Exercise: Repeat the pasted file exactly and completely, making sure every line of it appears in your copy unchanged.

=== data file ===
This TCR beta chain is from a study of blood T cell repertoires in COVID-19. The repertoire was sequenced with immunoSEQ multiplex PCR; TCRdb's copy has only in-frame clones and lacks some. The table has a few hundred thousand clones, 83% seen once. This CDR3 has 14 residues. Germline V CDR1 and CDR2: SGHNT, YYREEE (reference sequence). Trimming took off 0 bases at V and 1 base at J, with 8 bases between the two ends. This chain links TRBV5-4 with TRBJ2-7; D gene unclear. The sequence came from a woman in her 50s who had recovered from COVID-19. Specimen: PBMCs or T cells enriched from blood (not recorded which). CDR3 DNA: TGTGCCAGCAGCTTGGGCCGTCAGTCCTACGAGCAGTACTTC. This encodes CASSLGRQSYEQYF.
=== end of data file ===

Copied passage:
This TCR beta chain is from a study of blood T cell repertoires in COVID-19. The repertoire was sequenced with immunoSEQ multiplex PCR; TCRdb's copy has only in-frame clones and lacks some. The table has a few hundred thousand clones, 83% seen once. This CDR3 has 14 residues. Germline V CDR1 and CDR2: SGHNT, YYREEE (reference sequence). Trimming took off 0 bases at V and 1 base at J, with 8 bases between the two ends. This chain links TRBV5-4 with TRBJ2-7; D gene unclear. The sequence came from a woman in her 50s who had recovered from COVID-19. Specimen: PBMCs or T cells enriched from blood (not recorded which). CDR3 DNA: TGTGCCAGCAGCTTGGGCCGTCAGTCCTACGAGCAGTACTTC. This encodes CASSLGRQSYEQYF.